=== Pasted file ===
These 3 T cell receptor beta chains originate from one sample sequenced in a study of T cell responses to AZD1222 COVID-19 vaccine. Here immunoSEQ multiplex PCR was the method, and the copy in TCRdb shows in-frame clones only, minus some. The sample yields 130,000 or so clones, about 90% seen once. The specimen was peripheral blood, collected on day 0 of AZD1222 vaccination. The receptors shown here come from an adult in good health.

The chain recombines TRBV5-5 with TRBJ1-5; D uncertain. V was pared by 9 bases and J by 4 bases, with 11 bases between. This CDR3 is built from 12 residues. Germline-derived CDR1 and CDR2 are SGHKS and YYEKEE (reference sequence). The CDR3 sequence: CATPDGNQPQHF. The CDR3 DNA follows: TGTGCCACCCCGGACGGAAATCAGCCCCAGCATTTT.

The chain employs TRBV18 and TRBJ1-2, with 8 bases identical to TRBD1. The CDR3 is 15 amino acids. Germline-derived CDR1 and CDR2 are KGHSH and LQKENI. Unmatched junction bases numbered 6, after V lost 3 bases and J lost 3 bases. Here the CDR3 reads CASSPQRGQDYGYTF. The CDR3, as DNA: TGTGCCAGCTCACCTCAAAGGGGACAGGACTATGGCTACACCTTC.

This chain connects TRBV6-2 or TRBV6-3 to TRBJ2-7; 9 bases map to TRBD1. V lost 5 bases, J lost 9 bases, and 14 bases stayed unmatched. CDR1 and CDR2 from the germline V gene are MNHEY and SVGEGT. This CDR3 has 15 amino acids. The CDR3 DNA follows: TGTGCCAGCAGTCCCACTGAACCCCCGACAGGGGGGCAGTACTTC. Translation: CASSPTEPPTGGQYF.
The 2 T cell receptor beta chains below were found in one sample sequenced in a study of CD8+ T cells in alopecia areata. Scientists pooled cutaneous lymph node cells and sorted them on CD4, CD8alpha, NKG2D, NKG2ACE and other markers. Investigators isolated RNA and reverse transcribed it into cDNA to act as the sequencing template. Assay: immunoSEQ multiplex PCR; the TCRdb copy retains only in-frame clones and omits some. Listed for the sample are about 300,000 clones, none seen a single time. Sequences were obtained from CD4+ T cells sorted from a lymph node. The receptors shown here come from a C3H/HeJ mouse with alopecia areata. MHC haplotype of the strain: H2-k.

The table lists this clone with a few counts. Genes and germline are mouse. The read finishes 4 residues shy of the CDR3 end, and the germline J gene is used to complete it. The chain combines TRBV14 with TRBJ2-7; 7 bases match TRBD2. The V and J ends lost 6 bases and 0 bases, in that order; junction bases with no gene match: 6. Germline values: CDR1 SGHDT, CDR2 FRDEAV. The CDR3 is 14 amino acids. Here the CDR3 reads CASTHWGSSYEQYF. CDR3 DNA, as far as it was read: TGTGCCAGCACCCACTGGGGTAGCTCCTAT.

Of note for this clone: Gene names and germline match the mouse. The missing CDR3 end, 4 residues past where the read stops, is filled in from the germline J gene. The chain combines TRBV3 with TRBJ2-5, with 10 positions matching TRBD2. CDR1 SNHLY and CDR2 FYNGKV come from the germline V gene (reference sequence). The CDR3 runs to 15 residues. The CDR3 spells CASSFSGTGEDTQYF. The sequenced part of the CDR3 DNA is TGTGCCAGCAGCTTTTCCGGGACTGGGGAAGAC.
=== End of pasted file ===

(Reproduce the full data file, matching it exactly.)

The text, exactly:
These 3 T cell receptor beta chains originate from one sample sequenced in a study of T cell responses to AZD1222 COVID-19 vaccine. Here immunoSEQ multiplex PCR was the method, and the copy in TCRdb shows in-frame clones only, minus some. The sample yields 130,000 or so clones, about 90% seen once. The specimen was peripheral blood, collected on day 0 of AZD1222 vaccination. The receptors shown here come from an adult in good health.

The chain recombines TRBV5-5 with TRBJ1-5; D uncertain. V was pared by 9 bases and J by 4 bases, with 11 bases between. This CDR3 is built from 12 residues. Germline-derived CDR1 and CDR2 are SGHKS and YYEKEE (reference sequence). The CDR3 sequence: CATPDGNQPQHF. The CDR3 DNA follows: TGTGCCACCCCGGACGGAAATCAGCCCCAGCATTTT.

The chain employs TRBV18 and TRBJ1-2, with 8 bases identical to TRBD1. The CDR3 is 15 amino acids. Germline-derived CDR1 and CDR2 are KGHSH and LQKENI. Unmatched junction bases numbered 6, after V lost 3 bases and J lost 3 bases. Here the CDR3 reads CASSPQRGQDYGYTF. The CDR3, as DNA: TGTGCCAGCTCACCTCAAAGGGGACAGGACTATGGCTACACCTTC.

This chain connects TRBV6-2 or TRBV6-3 to TRBJ2-7; 9 bases map to TRBD1. V lost 5 bases, J lost 9 bases, and 14 bases stayed unmatched. CDR1 and CDR2 from the germline V gene are MNHEY and SVGEGT. This CDR3 has 15 amino acids. The CDR3 DNA follows: TGTGCCAGCAGTCCCACTGAACCCCCGACAGGGGGGCAGTACTTC. Translation: CASSPTEPPTGGQYF.
The 2 T cell receptor beta chains below were found in one sample sequenced in a study of CD8+ T cells in alopecia areata. Scientists pooled cutaneous lymph node cells and sorted them on CD4, CD8alpha, NKG2D, NKG2ACE and other markers. Investigators isolated RNA and reverse transcribed it into cDNA to act as the sequencing template. Assay: immunoSEQ multiplex PCR; the TCRdb copy retains only in-frame clones and omits some. Listed for the sample are about 300,000 clones, none seen a single time. Sequences were obtained from CD4+ T cells sorted from a lymph node. The receptors shown here come from a C3H/HeJ mouse with alopecia areata. MHC haplotype of the strain: H2-k.

The table lists this clone with a few counts. Genes and germline are mouse. The read finishes 4 residues shy of the CDR3 end, and the germline J gene is used to complete it. The chain combines TRBV14 with TRBJ2-7; 7 bases match TRBD2. The V and J ends lost 6 bases and 0 bases, in that order; junction bases with no gene match: 6. Germline values: CDR1 SGHDT, CDR2 FRDEAV. The CDR3 is 14 amino acids. Here the CDR3 reads CASTHWGSSYEQYF. CDR3 DNA, as far as it was read: TGTGCCAGCACCCACTGGGGTAGCTCCTAT.

Of note for this clone: Gene names and germline match the mouse. The missing CDR3 end, 4 residues past where the read stops, is filled in from the germline J gene. The chain combines TRBV3 with TRBJ2-5, with 10 positions matching TRBD2. CDR1 SNHLY and CDR2 FYNGKV come from the germline V gene (reference sequence). The CDR3 runs to 15 residues. The CDR3 spells CASSFSGTGEDTQYF. The sequenced part of the CDR3 DNA is TGTGCCAGCAGCTTTTCCGGGACTGGGGAAGAC.